Sanya Tyler, Howard University's women's basketball coach, starts her day at 7 a.m.
At that hour, Tyler isn't plotting strategy or recruiting prospective players. She's on the first floor of Howard University Hospital, in the radiology department, where she works as a quality assurance technician from 7 to 3:30 p.m.
Thirty minutes after her shift ends, she dedicates herself to coaching Howard's basketball team -- running practice, recruiting high school seniors, building a Division I program.
For 14 years Tyler, 35, has maintained her job at the hospital. For four years, as a single parent, she has taken care of her daughter, Ebony. And, for five years, she has coached the Bison -- not always with the same degree of success.
This year, Howard is 0-8 -- its worst start since 1982-83 when the Bison lost their first 10 games but rebounded to finish 8-19. Still, it is a far cry from the 1981-82 season when she took the Bison to the 32-team NCAA postseason tournament.
Her job in the radiology unit is her vocation. Coaching is clearly her avocation. She gets a part-time salary, and one part-time assistant, Linda Spencer, and must compete against programs with full-time coaches, assistants and large recruiting budgets.
"Sometimes I have trouble doing it all," she said. "But Howard doesn't have a full-time slot. Out of necessity, I maintain balance. I can't live off a part-time salary so I have to keep my full-time job.
"How do I keep perspective? I know I can sleep after 16 hours."
Howard's slow start this season is mostly a result of inexperience. Seven of Tyler's 13 players are freshmen. She believes her players' biggest fault is lack of discipline, something she believes can be overcome with time.
What she doesn't like is trying to compete as a part-time coach.
"This is the end of the era when a Division I coach has two jobs," she said. "I'm probably the only Division I coach in the country who is part-time, and if I'm not, I'm one of two."
Her statement that she is one of two Division I part-time coaches in the country may be correct. In Howard's Mid-Eastern Athletic Conference, all the coaches are full time, although some, such as Bethune-Cookman's Alvin Wyatt and Germaine McAuley at Maryland-Eastern Shore have other responsibilities within the athletic department.
In the Big East, ACC and ECAC South, all the women's team coaches are full time. Most have one or more full-time assistants. Maryland Coach Chris Weller has two full-time assistants; George Washington's coach, Denise Fiore, has one full-time assistant. Of the 276 Division I coaches in the country, the only other part-time coach is believed to be Paul Hindes at Duquesne University in Pittsburgh.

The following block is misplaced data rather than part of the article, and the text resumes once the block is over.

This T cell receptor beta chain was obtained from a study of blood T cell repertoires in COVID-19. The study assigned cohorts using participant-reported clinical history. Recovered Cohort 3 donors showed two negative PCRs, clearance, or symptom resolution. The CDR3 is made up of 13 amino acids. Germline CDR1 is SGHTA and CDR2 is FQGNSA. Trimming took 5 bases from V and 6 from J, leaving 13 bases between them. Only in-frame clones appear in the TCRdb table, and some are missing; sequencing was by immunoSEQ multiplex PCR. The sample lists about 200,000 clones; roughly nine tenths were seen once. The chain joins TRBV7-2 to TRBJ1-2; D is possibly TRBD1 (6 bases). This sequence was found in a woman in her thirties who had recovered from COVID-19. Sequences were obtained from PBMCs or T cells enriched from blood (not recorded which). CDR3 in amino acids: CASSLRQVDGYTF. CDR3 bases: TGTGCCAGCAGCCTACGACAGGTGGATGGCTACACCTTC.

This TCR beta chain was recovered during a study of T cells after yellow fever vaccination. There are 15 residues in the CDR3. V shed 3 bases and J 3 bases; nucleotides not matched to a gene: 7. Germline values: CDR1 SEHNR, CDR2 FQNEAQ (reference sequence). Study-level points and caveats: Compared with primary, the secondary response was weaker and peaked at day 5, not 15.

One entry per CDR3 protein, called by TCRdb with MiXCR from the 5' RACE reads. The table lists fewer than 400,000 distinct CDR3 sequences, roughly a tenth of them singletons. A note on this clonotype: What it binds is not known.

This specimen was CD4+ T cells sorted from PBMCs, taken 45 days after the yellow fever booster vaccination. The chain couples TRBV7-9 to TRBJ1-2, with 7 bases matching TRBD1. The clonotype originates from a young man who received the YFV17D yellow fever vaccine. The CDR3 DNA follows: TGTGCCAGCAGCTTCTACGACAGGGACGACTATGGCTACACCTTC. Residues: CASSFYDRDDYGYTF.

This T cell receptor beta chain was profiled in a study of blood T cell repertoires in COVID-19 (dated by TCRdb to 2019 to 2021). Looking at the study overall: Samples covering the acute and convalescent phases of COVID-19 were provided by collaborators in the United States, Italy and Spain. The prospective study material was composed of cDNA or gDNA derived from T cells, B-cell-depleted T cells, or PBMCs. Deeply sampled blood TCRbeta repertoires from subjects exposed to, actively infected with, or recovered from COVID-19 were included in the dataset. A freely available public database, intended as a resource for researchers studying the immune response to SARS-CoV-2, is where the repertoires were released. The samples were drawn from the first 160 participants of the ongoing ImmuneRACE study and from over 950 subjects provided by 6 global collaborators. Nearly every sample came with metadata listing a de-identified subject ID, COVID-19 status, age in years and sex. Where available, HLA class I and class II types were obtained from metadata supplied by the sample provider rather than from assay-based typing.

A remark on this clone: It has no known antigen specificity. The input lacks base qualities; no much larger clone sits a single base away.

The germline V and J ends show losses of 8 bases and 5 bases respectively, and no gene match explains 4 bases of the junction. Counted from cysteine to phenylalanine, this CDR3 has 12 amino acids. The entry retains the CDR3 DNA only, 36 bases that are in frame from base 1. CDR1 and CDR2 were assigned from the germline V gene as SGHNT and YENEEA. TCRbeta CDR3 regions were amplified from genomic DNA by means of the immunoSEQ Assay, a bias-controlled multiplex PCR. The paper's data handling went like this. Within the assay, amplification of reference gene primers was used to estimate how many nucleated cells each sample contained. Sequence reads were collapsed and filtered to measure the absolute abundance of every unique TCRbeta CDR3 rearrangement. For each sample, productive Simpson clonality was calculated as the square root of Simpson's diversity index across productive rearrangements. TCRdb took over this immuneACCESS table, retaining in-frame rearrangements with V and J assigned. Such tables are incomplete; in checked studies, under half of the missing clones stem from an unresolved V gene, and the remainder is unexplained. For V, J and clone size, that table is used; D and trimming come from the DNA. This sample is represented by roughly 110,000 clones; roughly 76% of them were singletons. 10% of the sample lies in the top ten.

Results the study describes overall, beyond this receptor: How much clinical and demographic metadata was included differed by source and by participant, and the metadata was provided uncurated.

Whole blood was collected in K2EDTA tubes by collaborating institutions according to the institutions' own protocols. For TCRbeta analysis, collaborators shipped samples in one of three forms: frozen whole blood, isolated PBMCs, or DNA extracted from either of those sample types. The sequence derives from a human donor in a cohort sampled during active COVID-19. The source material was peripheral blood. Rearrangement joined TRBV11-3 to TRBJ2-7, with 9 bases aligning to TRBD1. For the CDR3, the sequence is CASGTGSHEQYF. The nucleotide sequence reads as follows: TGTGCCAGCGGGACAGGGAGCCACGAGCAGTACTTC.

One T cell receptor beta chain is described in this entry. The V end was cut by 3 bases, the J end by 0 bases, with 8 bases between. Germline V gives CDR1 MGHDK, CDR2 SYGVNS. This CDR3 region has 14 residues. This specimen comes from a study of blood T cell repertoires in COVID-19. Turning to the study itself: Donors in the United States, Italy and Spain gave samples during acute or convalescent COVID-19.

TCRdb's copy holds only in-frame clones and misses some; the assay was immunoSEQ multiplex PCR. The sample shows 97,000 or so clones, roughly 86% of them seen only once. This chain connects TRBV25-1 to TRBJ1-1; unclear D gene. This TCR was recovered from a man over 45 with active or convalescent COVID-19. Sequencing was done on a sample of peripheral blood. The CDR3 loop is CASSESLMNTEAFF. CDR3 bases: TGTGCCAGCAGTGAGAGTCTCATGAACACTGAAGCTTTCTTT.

"Being a part-time coach means frustration," Tyler said. "I don't have the luxury of tending to my players' needs. I'm available all day and they know where to reach me, but. . . ."
What would it take for Howard to elevate its women's coach to the status of her colleagues?
"I don't think Howard is under any pressure to do it," Tyler said. "It's not that the athletic department doesn't want that. It has to take a commitment by the institution. I guess it's just higher up the ladder."
Howard's commitment to its women's basketball program is paradoxical. Leo Miles, the school's athletic director, reports that the seven freshmen on the team are all on full scholarships, but that Tyler hasn't been made a full-time coach, because "we're in a period of austerity."
"It's an institutional decision," Miles said. "We (the athletic department) have recommended it . . . Those are the hard, cold facts of it. Our women's coach isn't full time. But our track coaches aren't full time, either, and they go to the NCAAs every year. We have a whole bunch of part-time coaches: baseball, swimming, track, cross country."
Recruiting has been particularly difficult for Tyler, but she has managed to lure some fine players to the school.
Two years ago, she brought three-time high school all-America Vannessa Graham to Howard. Last year, she signed Courtney Bullard. Bullard, a top prospect from the Miami area, was recruited heavily by Miami, Florida and Florida State, and might be the most talented freshman in the area. Earlier this year against Maryland, Bullard, shooting in her characteristically awkward style -- elbows out, ball spinning sideways -- scored 28 points and had 15 rebounds.
"We're just darn lucky to sign Courtney Bullard," Tyler said. "If I were a full-time coach, I'd have a team full of Courtney Bullards. I'm a heck of a recruiter.
"We've got everything -- the school, the schedule, the etiquette," Tyler said. "We just don't have the time of day to court these kids. You get three home visits and you have to see them early and you have to see them late."
But, as things stand, with Tyler and her part-time assistant only being able to recruit part time, she admits, "We have no business getting away with what we're doing." She does not tell her recruits that she is not full time.
She laments that so many of the Washington area's top prospects choose colleges away from home and that she and her assistant are forced to recruit outside the area. "You have to have business hours to go out and court these kids. We just hope they play their games on weekends," she said.
That so many basketball players are choosing schools outside the area pains Tyler because Washington is the area where her knowledge and contacts are greatest. The contacts she developed as an assistant coach at Ballou High School in the early '70s and as a basketball official after that are of increasingly little use to her.
She professes that "if I'm guilty of anything, I'm guilty of forcing my athletes to look beyond the basketball court, to build a career. It's important that they leave here functional; that they don't have to go back home and work in McDonald's."